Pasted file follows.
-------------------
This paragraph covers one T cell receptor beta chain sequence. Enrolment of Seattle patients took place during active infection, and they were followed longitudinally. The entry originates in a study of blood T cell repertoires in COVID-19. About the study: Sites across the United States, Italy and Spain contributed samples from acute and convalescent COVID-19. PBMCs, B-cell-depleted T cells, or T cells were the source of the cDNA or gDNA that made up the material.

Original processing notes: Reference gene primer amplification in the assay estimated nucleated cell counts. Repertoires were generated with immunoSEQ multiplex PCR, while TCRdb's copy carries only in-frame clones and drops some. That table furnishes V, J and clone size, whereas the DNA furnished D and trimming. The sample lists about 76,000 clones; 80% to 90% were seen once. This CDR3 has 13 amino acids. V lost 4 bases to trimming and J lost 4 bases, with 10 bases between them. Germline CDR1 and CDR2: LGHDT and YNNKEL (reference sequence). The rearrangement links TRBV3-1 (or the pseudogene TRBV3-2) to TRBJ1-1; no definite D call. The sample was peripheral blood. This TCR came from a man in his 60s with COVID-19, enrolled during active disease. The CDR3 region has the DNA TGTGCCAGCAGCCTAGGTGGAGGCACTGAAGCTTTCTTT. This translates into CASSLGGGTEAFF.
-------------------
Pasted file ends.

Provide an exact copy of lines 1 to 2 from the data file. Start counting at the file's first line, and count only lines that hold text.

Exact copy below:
This paragraph covers one T cell receptor beta chain sequence. Enrolment of Seattle patients took place during active infection, and they were followed longitudinally. The entry originates in a study of blood T cell repertoires in COVID-19. About the study: Sites across the United States, Italy and Spain contributed samples from acute and convalescent COVID-19. PBMCs, B-cell-depleted T cells, or T cells were the source of the cDNA or gDNA that made up the material.

Original processing notes: Reference gene primer amplification in the assay estimated nucleated cell counts. Repertoires were generated with immunoSEQ multiplex PCR, while TCRdb's copy carries only in-frame clones and drops some. That table furnishes V, J and clone size, whereas the DNA furnished D and trimming. The sample lists about 76,000 clones; 80% to 90% were seen once. This CDR3 has 13 amino acids. V lost 4 bases to trimming and J lost 4 bases, with 10 bases between them. Germline CDR1 and CDR2: LGHDT and YNNKEL (reference sequence). The rearrangement links TRBV3-1 (or the pseudogene TRBV3-2) to TRBJ1-1; no definite D call. The sample was peripheral blood. This TCR came from a man in his 60s with COVID-19, enrolled during active disease. The CDR3 region has the DNA TGTGCCAGCAGCCTAGGTGGAGGCACTGAAGCTTTCTTT. This translates into CASSLGGGTEAFF.